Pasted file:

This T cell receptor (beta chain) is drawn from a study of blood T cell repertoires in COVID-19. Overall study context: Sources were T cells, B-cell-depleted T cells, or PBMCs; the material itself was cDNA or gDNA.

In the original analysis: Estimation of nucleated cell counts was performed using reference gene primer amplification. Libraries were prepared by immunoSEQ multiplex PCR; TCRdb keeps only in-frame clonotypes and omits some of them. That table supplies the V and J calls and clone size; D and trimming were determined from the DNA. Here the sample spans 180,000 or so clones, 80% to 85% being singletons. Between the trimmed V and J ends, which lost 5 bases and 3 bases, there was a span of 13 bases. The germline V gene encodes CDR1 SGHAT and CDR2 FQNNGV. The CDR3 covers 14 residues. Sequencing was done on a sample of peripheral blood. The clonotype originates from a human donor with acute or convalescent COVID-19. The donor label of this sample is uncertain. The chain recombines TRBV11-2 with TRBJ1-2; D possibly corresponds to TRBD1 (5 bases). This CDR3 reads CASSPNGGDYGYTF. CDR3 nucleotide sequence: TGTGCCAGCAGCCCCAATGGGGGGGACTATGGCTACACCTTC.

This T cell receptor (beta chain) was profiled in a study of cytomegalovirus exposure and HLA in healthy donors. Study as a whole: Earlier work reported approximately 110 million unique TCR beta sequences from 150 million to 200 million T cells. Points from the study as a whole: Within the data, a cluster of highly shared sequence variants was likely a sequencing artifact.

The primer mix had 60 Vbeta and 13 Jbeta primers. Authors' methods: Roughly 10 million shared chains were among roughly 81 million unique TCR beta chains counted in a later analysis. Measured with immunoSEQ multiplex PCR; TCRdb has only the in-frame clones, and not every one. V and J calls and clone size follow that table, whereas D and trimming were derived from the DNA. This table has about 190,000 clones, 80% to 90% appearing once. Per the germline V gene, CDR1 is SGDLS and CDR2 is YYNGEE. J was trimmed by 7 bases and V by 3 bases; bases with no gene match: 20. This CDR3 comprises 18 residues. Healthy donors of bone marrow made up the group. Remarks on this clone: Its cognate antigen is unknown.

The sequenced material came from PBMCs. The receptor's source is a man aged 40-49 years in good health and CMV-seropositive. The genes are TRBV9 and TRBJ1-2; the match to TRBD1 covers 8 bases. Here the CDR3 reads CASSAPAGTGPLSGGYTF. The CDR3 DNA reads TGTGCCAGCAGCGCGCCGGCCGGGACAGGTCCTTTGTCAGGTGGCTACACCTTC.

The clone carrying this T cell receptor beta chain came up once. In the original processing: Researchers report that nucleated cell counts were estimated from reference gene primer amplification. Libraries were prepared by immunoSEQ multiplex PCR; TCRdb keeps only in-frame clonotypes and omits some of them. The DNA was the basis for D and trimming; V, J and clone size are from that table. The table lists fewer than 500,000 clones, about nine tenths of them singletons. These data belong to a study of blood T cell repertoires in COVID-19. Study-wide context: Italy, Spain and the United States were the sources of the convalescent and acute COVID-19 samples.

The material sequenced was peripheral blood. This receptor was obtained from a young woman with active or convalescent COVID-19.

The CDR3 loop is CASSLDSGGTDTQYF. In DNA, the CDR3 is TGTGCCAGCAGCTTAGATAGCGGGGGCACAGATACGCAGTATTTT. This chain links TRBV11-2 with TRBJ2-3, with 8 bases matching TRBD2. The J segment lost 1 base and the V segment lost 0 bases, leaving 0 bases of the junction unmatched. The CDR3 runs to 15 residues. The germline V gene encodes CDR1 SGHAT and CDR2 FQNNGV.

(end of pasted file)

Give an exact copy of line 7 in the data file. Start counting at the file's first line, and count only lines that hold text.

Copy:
The material sequenced was peripheral blood. This receptor was obtained from a young woman with active or convalescent COVID-19.